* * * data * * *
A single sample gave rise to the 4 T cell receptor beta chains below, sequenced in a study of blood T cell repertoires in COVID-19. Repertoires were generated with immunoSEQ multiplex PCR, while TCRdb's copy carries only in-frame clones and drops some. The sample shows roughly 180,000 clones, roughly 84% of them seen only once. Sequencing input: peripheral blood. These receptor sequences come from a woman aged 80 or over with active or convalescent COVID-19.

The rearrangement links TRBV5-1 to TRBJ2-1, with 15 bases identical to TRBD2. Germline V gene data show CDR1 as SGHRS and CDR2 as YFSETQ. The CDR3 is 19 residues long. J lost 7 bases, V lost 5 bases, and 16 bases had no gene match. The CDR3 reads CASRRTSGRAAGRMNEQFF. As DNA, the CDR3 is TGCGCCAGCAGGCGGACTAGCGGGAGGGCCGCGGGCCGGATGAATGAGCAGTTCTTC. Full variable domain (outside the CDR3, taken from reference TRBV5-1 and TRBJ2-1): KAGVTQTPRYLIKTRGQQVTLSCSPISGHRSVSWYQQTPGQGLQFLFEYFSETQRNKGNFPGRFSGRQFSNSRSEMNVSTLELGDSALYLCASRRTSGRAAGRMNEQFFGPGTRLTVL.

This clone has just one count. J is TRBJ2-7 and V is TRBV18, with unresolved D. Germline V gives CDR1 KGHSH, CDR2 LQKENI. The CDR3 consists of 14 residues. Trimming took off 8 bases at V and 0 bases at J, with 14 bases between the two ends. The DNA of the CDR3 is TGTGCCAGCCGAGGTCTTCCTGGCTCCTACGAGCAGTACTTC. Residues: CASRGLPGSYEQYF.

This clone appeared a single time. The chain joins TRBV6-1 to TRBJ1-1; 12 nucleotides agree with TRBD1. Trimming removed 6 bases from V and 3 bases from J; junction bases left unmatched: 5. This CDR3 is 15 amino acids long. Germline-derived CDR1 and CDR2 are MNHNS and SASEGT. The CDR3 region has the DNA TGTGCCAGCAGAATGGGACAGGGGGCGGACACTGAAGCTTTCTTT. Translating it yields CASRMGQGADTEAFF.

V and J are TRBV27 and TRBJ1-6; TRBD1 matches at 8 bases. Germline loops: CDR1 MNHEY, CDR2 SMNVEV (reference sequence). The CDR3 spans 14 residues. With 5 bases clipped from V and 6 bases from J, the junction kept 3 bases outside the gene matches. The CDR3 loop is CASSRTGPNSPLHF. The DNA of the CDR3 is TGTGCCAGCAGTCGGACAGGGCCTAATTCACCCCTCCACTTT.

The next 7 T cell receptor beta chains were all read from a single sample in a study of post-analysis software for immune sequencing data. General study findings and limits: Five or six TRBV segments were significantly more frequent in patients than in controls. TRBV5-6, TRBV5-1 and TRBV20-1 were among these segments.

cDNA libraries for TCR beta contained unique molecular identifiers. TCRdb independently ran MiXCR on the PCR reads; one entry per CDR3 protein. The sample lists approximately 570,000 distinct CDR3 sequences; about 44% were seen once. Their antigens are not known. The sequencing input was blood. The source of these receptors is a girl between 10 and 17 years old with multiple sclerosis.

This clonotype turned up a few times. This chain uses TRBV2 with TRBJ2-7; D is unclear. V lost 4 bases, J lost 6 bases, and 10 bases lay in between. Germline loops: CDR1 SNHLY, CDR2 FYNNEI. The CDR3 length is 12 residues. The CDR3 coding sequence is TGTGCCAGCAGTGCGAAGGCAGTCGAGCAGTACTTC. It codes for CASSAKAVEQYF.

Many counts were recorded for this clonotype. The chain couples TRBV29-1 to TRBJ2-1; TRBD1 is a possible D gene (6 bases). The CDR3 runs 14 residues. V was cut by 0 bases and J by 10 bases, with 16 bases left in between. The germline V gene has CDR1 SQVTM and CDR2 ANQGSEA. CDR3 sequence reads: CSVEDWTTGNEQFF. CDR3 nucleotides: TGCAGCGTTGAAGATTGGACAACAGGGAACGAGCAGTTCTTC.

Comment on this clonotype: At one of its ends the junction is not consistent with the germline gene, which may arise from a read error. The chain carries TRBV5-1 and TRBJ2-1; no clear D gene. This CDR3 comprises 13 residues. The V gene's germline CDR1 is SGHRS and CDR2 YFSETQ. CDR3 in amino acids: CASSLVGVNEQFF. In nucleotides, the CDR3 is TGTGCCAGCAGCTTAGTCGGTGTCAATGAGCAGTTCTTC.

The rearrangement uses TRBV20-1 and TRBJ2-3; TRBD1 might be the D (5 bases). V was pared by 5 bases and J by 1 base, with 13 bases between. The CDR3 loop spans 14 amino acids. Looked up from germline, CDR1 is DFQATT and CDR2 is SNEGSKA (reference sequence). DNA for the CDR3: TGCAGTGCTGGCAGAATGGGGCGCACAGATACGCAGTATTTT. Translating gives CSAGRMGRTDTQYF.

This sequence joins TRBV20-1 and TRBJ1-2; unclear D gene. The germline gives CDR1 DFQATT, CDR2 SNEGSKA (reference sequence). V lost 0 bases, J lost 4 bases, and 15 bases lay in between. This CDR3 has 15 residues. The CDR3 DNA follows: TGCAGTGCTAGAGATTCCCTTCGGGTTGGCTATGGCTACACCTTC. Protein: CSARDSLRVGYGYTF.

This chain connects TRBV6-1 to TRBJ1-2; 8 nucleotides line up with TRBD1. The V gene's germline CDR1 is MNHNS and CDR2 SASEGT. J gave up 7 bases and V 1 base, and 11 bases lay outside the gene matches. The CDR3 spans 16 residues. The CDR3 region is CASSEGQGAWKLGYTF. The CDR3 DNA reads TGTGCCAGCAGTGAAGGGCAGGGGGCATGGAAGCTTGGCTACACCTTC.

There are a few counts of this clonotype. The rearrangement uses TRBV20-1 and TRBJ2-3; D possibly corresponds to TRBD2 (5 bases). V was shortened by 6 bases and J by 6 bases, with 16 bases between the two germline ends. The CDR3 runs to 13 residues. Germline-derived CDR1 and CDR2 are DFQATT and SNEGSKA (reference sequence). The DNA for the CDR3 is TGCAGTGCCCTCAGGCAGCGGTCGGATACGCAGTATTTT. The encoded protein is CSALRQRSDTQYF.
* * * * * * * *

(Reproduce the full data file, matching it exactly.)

A single sample gave rise to the 4 T cell receptor beta chains below, sequenced in a study of blood T cell repertoires in COVID-19. Repertoires were generated with immunoSEQ multiplex PCR, while TCRdb's copy carries only in-frame clones and drops some. The sample shows roughly 180,000 clones, roughly 84% of them seen only once. Sequencing input: peripheral blood. These receptor sequences come from a woman aged 80 or over with active or convalescent COVID-19.

The rearrangement links TRBV5-1 to TRBJ2-1, with 15 bases identical to TRBD2. Germline V gene data show CDR1 as SGHRS and CDR2 as YFSETQ. The CDR3 is 19 residues long. J lost 7 bases, V lost 5 bases, and 16 bases had no gene match. The CDR3 reads CASRRTSGRAAGRMNEQFF. As DNA, the CDR3 is TGCGCCAGCAGGCGGACTAGCGGGAGGGCCGCGGGCCGGATGAATGAGCAGTTCTTC. Full variable domain (outside the CDR3, taken from reference TRBV5-1 and TRBJ2-1): KAGVTQTPRYLIKTRGQQVTLSCSPISGHRSVSWYQQTPGQGLQFLFEYFSETQRNKGNFPGRFSGRQFSNSRSEMNVSTLELGDSALYLCASRRTSGRAAGRMNEQFFGPGTRLTVL.

This clone has just one count. J is TRBJ2-7 and V is TRBV18, with unresolved D. Germline V gives CDR1 KGHSH, CDR2 LQKENI. The CDR3 consists of 14 residues. Trimming took off 8 bases at V and 0 bases at J, with 14 bases between the two ends. The DNA of the CDR3 is TGTGCCAGCCGAGGTCTTCCTGGCTCCTACGAGCAGTACTTC. Residues: CASRGLPGSYEQYF.

This clone appeared a single time. The chain joins TRBV6-1 to TRBJ1-1; 12 nucleotides agree with TRBD1. Trimming removed 6 bases from V and 3 bases from J; junction bases left unmatched: 5. This CDR3 is 15 amino acids long. Germline-derived CDR1 and CDR2 are MNHNS and SASEGT. The CDR3 region has the DNA TGTGCCAGCAGAATGGGACAGGGGGCGGACACTGAAGCTTTCTTT. Translating it yields CASRMGQGADTEAFF.

V and J are TRBV27 and TRBJ1-6; TRBD1 matches at 8 bases. Germline loops: CDR1 MNHEY, CDR2 SMNVEV (reference sequence). The CDR3 spans 14 residues. With 5 bases clipped from V and 6 bases from J, the junction kept 3 bases outside the gene matches. The CDR3 loop is CASSRTGPNSPLHF. The DNA of the CDR3 is TGTGCCAGCAGTCGGACAGGGCCTAATTCACCCCTCCACTTT.

The next 7 T cell receptor beta chains were all read from a single sample in a study of post-analysis software for immune sequencing data. General study findings and limits: Five or six TRBV segments were significantly more frequent in patients than in controls. TRBV5-6, TRBV5-1 and TRBV20-1 were among these segments.

cDNA libraries for TCR beta contained unique molecular identifiers. TCRdb independently ran MiXCR on the PCR reads; one entry per CDR3 protein. The sample lists approximately 570,000 distinct CDR3 sequences; about 44% were seen once. Their antigens are not known. The sequencing input was blood. The source of these receptors is a girl between 10 and 17 years old with multiple sclerosis.

This clonotype turned up a few times. This chain uses TRBV2 with TRBJ2-7; D is unclear. V lost 4 bases, J lost 6 bases, and 10 bases lay in between. Germline loops: CDR1 SNHLY, CDR2 FYNNEI. The CDR3 length is 12 residues. The CDR3 coding sequence is TGTGCCAGCAGTGCGAAGGCAGTCGAGCAGTACTTC. It codes for CASSAKAVEQYF.

Many counts were recorded for this clonotype. The chain couples TRBV29-1 to TRBJ2-1; TRBD1 is a possible D gene (6 bases). The CDR3 runs 14 residues. V was cut by 0 bases and J by 10 bases, with 16 bases left in between. The germline V gene has CDR1 SQVTM and CDR2 ANQGSEA. CDR3 sequence reads: CSVEDWTTGNEQFF. CDR3 nucleotides: TGCAGCGTTGAAGATTGGACAACAGGGAACGAGCAGTTCTTC.

Comment on this clonotype: At one of its ends the junction is not consistent with the germline gene, which may arise from a read error. The chain carries TRBV5-1 and TRBJ2-1; no clear D gene. This CDR3 comprises 13 residues. The V gene's germline CDR1 is SGHRS and CDR2 YFSETQ. CDR3 in amino acids: CASSLVGVNEQFF. In nucleotides, the CDR3 is TGTGCCAGCAGCTTAGTCGGTGTCAATGAGCAGTTCTTC.

The rearrangement uses TRBV20-1 and TRBJ2-3; TRBD1 might be the D (5 bases). V was pared by 5 bases and J by 1 base, with 13 bases between. The CDR3 loop spans 14 amino acids. Looked up from germline, CDR1 is DFQATT and CDR2 is SNEGSKA (reference sequence). DNA for the CDR3: TGCAGTGCTGGCAGAATGGGGCGCACAGATACGCAGTATTTT. Translating gives CSAGRMGRTDTQYF.

This sequence joins TRBV20-1 and TRBJ1-2; unclear D gene. The germline gives CDR1 DFQATT, CDR2 SNEGSKA (reference sequence). V lost 0 bases, J lost 4 bases, and 15 bases lay in between. This CDR3 has 15 residues. The CDR3 DNA follows: TGCAGTGCTAGAGATTCCCTTCGGGTTGGCTATGGCTACACCTTC. Protein: CSARDSLRVGYGYTF.

This chain connects TRBV6-1 to TRBJ1-2; 8 nucleotides line up with TRBD1. The V gene's germline CDR1 is MNHNS and CDR2 SASEGT. J gave up 7 bases and V 1 base, and 11 bases lay outside the gene matches. The CDR3 spans 16 residues. The CDR3 region is CASSEGQGAWKLGYTF. The CDR3 DNA reads TGTGCCAGCAGTGAAGGGCAGGGGGCATGGAAGCTTGGCTACACCTTC.

There are a few counts of this clonotype. The rearrangement uses TRBV20-1 and TRBJ2-3; D possibly corresponds to TRBD2 (5 bases). V was shortened by 6 bases and J by 6 bases, with 16 bases between the two germline ends. The CDR3 runs to 13 residues. Germline-derived CDR1 and CDR2 are DFQATT and SNEGSKA (reference sequence). The DNA for the CDR3 is TGCAGTGCCCTCAGGCAGCGGTCGGATACGCAGTATTTT. The encoded protein is CSALRQRSDTQYF.